On Air Now
In Conversation With Steve Allen 9pm - 10pm
21 October 2017, 20:55
The Organisation for Economic Cooperation and Development is a real tongue twister.
Any telephonist working there should get danger money for answering the phones.
If you had to say that name every time someone called, you'd tie your tonsils in a knot.
The OECD is an intergovernmental economic organisation, which is even harder to pronounce.
It was founded in 1960 with the single aim of making the average reader of the Daily Mail lapse into a fury that you could see through walls.
This week, they announced that a second referendum that reverses the Brexit vote would have a positive and significant impact on the UK economy.
When they read that, the Leaver half of the country made significant impacts on the tables in front of them with their fists.
The OECD warned that a disorderly Brexit could cause adverse reactions in the finance markets, the pound would tank, consumption would go down and investment would stall.
That sounds like yesterday's news.
All that has happened already. The exchange rate is about Euro 1.10 to the pound. We used to be able to get nearly Euro 1.50. No wonder European tourists now see Britain as a cheap holiday destination - comin' over 'ere, cloggin' up the place, askin', “ou est Madame Tussauds?”
It's cheap for them but not for us. Prices are shooting up at the fastest rate in more than five years. The inflation rate in Britain is now 3.3%. In non-Grexit Germany it is 1.8%. In non-Frexit France it is only 1%.
And as you would expect, wages in this country are not keeping pace with inflation. Not for the have-nots, anyway. We are mostly all poorer than we were before we voted out.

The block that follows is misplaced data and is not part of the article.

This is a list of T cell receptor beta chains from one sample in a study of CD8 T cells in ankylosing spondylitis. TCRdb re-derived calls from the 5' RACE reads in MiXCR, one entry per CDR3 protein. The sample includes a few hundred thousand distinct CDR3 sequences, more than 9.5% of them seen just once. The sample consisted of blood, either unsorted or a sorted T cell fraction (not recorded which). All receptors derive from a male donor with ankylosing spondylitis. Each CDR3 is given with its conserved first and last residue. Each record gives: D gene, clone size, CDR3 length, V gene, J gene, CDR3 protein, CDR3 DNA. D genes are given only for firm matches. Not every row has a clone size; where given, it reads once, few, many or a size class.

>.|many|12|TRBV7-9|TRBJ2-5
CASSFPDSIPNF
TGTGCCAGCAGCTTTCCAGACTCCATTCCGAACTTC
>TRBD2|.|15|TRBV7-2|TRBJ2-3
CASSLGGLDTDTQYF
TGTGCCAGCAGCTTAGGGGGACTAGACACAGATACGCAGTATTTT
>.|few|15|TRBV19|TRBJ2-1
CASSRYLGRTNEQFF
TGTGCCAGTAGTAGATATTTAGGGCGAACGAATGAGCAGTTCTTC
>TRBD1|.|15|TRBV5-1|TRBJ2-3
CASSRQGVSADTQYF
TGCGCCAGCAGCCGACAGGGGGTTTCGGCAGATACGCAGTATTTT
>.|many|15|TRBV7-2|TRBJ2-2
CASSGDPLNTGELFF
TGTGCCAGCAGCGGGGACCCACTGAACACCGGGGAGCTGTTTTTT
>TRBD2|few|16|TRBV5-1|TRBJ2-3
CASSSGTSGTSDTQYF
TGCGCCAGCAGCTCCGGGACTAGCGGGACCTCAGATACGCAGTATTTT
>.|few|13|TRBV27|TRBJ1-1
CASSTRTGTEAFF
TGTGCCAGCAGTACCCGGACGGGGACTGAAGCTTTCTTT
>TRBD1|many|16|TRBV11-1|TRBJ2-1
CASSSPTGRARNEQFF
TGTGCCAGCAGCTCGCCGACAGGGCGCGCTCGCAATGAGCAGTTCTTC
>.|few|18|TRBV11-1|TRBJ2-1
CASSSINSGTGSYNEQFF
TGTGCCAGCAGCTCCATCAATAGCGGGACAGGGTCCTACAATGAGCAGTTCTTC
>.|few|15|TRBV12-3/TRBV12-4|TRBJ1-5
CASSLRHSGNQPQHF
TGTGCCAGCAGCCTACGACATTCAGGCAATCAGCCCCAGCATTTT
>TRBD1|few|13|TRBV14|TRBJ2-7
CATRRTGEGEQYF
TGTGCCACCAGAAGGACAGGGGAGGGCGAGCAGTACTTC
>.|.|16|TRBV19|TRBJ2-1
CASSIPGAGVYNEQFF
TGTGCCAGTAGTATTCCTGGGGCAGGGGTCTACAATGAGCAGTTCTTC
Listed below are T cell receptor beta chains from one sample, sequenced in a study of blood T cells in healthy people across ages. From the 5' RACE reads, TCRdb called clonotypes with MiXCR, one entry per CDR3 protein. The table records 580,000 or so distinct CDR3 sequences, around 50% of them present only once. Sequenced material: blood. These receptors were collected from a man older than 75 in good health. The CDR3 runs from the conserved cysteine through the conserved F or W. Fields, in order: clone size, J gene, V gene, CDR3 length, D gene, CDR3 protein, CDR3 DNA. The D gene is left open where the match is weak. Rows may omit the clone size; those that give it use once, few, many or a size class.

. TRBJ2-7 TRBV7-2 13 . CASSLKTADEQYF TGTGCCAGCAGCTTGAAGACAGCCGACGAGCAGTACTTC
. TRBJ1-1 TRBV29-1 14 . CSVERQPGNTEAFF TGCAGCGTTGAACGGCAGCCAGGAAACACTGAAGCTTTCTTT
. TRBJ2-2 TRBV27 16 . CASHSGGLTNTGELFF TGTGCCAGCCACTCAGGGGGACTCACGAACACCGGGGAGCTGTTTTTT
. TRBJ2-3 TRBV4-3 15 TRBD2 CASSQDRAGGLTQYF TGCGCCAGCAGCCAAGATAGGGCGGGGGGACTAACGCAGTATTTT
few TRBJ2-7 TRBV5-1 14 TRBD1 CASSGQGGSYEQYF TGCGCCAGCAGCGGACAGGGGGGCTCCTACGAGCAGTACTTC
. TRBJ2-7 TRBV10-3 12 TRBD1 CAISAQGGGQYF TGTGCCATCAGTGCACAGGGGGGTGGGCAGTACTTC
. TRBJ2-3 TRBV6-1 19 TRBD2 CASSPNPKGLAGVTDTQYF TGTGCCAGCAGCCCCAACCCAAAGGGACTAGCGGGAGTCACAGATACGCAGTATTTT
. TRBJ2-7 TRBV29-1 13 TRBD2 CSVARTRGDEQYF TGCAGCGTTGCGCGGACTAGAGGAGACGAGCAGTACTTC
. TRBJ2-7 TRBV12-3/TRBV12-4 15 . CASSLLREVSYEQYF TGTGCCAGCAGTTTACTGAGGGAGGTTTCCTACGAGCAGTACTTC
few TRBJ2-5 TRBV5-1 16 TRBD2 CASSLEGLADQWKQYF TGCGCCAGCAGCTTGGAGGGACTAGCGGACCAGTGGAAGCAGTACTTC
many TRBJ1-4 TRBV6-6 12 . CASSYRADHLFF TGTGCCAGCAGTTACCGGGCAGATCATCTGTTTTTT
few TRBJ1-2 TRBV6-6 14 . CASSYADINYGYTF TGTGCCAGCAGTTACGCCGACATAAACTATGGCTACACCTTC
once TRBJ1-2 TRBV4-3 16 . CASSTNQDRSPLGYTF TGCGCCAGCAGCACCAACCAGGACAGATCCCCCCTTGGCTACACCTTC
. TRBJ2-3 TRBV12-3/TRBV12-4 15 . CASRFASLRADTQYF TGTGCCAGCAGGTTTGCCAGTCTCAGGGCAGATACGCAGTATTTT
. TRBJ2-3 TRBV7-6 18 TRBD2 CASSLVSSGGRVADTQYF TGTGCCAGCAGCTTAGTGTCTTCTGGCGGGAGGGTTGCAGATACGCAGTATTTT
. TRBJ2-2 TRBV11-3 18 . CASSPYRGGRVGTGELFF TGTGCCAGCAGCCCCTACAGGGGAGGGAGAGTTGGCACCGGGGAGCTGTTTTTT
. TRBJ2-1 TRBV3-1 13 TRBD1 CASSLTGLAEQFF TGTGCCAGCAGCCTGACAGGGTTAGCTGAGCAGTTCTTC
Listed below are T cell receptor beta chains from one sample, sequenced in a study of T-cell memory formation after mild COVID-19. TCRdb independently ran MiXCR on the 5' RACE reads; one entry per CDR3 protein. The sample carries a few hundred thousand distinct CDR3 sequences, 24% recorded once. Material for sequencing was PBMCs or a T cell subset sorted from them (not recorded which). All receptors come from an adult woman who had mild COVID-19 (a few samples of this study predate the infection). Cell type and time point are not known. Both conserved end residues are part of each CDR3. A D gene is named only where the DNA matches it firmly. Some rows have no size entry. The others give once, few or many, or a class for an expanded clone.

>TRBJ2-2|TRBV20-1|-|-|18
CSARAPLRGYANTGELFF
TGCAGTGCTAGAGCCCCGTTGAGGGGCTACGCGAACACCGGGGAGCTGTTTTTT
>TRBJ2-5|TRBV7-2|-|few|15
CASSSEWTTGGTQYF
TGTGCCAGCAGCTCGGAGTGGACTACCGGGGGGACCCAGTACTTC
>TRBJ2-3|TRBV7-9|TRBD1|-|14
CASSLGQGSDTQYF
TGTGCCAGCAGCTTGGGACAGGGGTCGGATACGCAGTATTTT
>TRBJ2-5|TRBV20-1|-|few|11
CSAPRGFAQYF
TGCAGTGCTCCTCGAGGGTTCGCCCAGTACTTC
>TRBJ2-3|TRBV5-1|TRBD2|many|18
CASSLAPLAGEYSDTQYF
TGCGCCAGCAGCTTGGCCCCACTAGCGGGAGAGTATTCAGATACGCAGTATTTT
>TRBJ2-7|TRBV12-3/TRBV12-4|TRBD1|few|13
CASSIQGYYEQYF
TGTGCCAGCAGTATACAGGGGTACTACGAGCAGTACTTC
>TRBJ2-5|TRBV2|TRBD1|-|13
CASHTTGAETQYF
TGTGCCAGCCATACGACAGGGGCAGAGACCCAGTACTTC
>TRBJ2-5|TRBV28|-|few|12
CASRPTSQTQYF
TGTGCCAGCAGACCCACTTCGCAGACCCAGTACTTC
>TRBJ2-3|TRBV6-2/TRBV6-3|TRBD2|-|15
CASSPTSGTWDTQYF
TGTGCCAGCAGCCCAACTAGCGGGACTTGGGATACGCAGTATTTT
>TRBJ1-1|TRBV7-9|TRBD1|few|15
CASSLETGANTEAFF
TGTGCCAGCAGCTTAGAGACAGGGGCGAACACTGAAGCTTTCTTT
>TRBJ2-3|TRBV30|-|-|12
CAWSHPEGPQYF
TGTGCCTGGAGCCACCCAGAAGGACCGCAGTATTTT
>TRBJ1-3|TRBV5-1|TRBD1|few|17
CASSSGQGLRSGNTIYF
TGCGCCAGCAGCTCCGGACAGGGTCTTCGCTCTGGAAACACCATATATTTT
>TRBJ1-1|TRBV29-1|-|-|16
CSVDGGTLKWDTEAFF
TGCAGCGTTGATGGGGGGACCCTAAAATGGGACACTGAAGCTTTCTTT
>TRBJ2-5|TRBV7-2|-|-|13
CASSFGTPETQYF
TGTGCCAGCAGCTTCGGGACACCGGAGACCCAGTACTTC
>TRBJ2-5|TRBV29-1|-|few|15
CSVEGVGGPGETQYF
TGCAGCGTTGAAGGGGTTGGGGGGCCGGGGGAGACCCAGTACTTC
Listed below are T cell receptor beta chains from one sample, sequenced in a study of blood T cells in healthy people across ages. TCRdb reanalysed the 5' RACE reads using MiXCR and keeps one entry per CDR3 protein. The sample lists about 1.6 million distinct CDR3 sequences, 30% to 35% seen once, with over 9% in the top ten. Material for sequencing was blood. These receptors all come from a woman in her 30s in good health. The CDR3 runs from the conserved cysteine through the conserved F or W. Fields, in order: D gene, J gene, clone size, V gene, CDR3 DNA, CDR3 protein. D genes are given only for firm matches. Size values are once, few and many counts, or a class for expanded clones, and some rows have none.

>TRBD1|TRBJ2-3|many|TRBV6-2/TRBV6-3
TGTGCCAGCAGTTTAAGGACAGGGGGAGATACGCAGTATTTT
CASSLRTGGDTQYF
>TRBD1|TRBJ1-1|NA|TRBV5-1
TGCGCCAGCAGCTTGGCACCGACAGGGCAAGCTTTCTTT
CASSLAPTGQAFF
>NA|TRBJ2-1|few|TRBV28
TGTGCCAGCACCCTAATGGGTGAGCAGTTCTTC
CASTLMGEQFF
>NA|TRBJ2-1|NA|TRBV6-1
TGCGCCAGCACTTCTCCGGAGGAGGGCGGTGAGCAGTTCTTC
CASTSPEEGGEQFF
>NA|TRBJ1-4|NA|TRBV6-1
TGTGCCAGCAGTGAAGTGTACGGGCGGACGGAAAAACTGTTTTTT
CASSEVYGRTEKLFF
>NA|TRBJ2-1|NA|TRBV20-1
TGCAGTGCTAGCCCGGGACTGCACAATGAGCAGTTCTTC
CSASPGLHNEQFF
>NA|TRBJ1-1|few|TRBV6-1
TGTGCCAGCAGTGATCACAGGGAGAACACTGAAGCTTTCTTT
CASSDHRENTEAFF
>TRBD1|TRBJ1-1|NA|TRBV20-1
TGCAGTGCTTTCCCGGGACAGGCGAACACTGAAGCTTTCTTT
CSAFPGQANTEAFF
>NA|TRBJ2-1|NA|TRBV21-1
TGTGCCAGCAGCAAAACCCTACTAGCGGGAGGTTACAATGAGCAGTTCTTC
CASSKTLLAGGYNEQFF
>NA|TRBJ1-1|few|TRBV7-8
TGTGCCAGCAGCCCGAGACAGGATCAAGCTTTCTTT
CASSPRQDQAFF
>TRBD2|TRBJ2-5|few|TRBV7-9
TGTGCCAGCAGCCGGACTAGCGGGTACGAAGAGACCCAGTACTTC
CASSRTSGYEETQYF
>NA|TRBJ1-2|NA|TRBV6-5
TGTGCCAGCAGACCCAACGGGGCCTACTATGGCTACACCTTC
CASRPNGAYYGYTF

The supermarket price war is probably making things look a little rosier than they actually are.
The big retailers are trying not to pass on higher prices to their customers, so they are squeezing their suppliers. That is a dam that will eventually break. Businesses will go bust or be swallowed up by bigger corporations that will have more muscle in setting prices with the supermarkets.
At the moment, food price increases are lagging slightly behind the overall inflation rate but probably not for long.
Expect your weekly shop to become much less affordable.
The OECD was sounding an alarm for a fire that we already know about but they weren't finished there.
They chided us for our lack of productivity, particularly outside the South-East and highlighted the difference in skill sets and education between the regions.
In truth, it is worse than that. The whole country needs to stay back for extra homework.
Fortunately, the government has been spending a huge amount of money on education to put things right. Unfortunately, it has made absolutely no difference whatsoever.
We poured cash into it and we went nowhere.
Sounds like the mission statement of Southern Rail.
Last year, the Pisa rankings that compare the educational achievement at age 15 between nations put us at 27th in the world for maths and 22nd for reading.
It's a good job, considering how depressing reading those statistics would make us if we had the ability to understand them.